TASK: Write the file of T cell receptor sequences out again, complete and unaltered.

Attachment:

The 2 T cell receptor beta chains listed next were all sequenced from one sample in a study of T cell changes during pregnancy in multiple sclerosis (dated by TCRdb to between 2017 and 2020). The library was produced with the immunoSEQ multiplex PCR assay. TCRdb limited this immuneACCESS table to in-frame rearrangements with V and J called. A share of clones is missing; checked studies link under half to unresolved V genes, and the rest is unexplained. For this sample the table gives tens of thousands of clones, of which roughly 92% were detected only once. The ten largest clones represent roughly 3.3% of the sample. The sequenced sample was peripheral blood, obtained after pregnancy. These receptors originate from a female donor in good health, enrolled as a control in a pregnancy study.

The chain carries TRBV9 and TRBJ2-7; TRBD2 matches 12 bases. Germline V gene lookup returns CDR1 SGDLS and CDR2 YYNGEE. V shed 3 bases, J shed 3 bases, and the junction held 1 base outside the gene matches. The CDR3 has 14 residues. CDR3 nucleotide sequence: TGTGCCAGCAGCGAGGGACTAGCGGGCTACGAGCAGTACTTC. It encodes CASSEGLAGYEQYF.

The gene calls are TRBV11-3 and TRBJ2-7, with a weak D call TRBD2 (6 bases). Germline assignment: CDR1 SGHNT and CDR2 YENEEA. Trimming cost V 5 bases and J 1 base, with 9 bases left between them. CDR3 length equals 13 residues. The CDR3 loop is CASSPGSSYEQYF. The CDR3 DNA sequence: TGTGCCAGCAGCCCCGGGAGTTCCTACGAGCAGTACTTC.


The 2 T cell receptor beta chains listed next were all sequenced from one sample in a study of T cell changes during pregnancy in multiple sclerosis (dated by TCRdb to between 2017 and 2020). The library was produced with the immunoSEQ multiplex PCR assay. TCRdb limited this immuneACCESS table to in-frame rearrangements with V and J called. A share of clones is missing; checked studies link under half to unresolved V genes, and the rest is unexplained. For this sample the table gives tens of thousands of clones, of which roughly 92% were detected only once. The ten largest clones represent roughly 3.3% of the sample. The sequenced sample was peripheral blood, obtained after pregnancy. These receptors originate from a female donor in good health, enrolled as a control in a pregnancy study.

The chain carries TRBV9 and TRBJ2-7; TRBD2 matches 12 bases. Germline V gene lookup returns CDR1 SGDLS and CDR2 YYNGEE. V shed 3 bases, J shed 3 bases, and the junction held 1 base outside the gene matches. The CDR3 has 14 residues. CDR3 nucleotide sequence: TGTGCCAGCAGCGAGGGACTAGCGGGCTACGAGCAGTACTTC. It encodes CASSEGLAGYEQYF.

The gene calls are TRBV11-3 and TRBJ2-7, with a weak D call TRBD2 (6 bases). Germline assignment: CDR1 SGHNT and CDR2 YENEEA. Trimming cost V 5 bases and J 1 base, with 9 bases left between them. CDR3 length equals 13 residues. The CDR3 loop is CASSPGSSYEQYF. The CDR3 DNA sequence: TGTGCCAGCAGCCCCGGGAGTTCCTACGAGCAGTACTTC.